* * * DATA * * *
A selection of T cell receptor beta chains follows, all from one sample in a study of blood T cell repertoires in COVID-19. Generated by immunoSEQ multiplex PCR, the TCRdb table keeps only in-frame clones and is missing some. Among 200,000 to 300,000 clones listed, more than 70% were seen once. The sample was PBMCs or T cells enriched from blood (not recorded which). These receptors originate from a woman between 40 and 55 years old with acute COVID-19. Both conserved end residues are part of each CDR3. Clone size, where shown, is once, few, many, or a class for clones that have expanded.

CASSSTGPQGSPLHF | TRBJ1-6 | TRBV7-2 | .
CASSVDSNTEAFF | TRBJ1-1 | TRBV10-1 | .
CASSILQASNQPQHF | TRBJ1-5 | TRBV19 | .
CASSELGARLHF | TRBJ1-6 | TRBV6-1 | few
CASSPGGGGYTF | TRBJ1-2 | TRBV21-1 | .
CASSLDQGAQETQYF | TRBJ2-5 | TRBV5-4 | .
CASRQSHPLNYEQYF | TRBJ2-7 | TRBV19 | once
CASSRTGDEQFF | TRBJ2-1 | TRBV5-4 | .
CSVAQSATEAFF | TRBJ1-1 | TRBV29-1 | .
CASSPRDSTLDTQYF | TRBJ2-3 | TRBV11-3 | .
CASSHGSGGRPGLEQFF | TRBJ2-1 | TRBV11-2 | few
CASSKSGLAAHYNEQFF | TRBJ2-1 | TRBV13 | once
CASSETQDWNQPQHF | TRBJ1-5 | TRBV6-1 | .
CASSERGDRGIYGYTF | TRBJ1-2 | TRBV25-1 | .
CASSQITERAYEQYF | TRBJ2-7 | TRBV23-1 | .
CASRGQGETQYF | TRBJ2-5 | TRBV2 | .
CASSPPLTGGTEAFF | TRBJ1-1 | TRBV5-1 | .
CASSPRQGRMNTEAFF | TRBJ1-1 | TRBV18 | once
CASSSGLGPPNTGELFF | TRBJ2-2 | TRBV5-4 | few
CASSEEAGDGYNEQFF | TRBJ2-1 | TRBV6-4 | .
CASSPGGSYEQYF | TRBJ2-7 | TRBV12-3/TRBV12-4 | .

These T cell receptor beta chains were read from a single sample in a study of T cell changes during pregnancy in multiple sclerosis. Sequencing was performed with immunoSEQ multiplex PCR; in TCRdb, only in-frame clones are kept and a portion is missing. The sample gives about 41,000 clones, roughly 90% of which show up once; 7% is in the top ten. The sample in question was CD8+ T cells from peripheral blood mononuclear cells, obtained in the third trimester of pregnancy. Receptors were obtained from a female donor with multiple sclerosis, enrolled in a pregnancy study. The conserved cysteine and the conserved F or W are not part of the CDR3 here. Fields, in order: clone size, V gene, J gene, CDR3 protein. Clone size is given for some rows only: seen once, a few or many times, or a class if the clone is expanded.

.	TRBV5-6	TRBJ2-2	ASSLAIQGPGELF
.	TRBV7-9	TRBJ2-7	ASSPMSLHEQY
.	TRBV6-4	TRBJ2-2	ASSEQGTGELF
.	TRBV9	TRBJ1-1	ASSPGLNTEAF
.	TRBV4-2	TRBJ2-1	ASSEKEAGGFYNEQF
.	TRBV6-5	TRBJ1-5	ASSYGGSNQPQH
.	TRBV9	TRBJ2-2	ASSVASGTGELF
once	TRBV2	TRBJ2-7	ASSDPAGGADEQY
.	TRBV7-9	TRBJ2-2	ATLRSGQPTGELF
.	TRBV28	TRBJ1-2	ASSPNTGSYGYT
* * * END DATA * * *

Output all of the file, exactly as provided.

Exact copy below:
A selection of T cell receptor beta chains follows, all from one sample in a study of blood T cell repertoires in COVID-19. Generated by immunoSEQ multiplex PCR, the TCRdb table keeps only in-frame clones and is missing some. Among 200,000 to 300,000 clones listed, more than 70% were seen once. The sample was PBMCs or T cells enriched from blood (not recorded which). These receptors originate from a woman between 40 and 55 years old with acute COVID-19. Both conserved end residues are part of each CDR3. Clone size, where shown, is once, few, many, or a class for clones that have expanded.

CASSSTGPQGSPLHF | TRBJ1-6 | TRBV7-2 | .
CASSVDSNTEAFF | TRBJ1-1 | TRBV10-1 | .
CASSILQASNQPQHF | TRBJ1-5 | TRBV19 | .
CASSELGARLHF | TRBJ1-6 | TRBV6-1 | few
CASSPGGGGYTF | TRBJ1-2 | TRBV21-1 | .
CASSLDQGAQETQYF | TRBJ2-5 | TRBV5-4 | .
CASRQSHPLNYEQYF | TRBJ2-7 | TRBV19 | once
CASSRTGDEQFF | TRBJ2-1 | TRBV5-4 | .
CSVAQSATEAFF | TRBJ1-1 | TRBV29-1 | .
CASSPRDSTLDTQYF | TRBJ2-3 | TRBV11-3 | .
CASSHGSGGRPGLEQFF | TRBJ2-1 | TRBV11-2 | few
CASSKSGLAAHYNEQFF | TRBJ2-1 | TRBV13 | once
CASSETQDWNQPQHF | TRBJ1-5 | TRBV6-1 | .
CASSERGDRGIYGYTF | TRBJ1-2 | TRBV25-1 | .
CASSQITERAYEQYF | TRBJ2-7 | TRBV23-1 | .
CASRGQGETQYF | TRBJ2-5 | TRBV2 | .
CASSPPLTGGTEAFF | TRBJ1-1 | TRBV5-1 | .
CASSPRQGRMNTEAFF | TRBJ1-1 | TRBV18 | once
CASSSGLGPPNTGELFF | TRBJ2-2 | TRBV5-4 | few
CASSEEAGDGYNEQFF | TRBJ2-1 | TRBV6-4 | .
CASSPGGSYEQYF | TRBJ2-7 | TRBV12-3/TRBV12-4 | .

These T cell receptor beta chains were read from a single sample in a study of T cell changes during pregnancy in multiple sclerosis. Sequencing was performed with immunoSEQ multiplex PCR; in TCRdb, only in-frame clones are kept and a portion is missing. The sample gives about 41,000 clones, roughly 90% of which show up once; 7% is in the top ten. The sample in question was CD8+ T cells from peripheral blood mononuclear cells, obtained in the third trimester of pregnancy. Receptors were obtained from a female donor with multiple sclerosis, enrolled in a pregnancy study. The conserved cysteine and the conserved F or W are not part of the CDR3 here. Fields, in order: clone size, V gene, J gene, CDR3 protein. Clone size is given for some rows only: seen once, a few or many times, or a class if the clone is expanded.

.	TRBV5-6	TRBJ2-2	ASSLAIQGPGELF
.	TRBV7-9	TRBJ2-7	ASSPMSLHEQY
.	TRBV6-4	TRBJ2-2	ASSEQGTGELF
.	TRBV9	TRBJ1-1	ASSPGLNTEAF
.	TRBV4-2	TRBJ2-1	ASSEKEAGGFYNEQF
.	TRBV6-5	TRBJ1-5	ASSYGGSNQPQH
.	TRBV9	TRBJ2-2	ASSVASGTGELF
once	TRBV2	TRBJ2-7	ASSDPAGGADEQY
.	TRBV7-9	TRBJ2-2	ATLRSGQPTGELF
.	TRBV28	TRBJ1-2	ASSPNTGSYGYT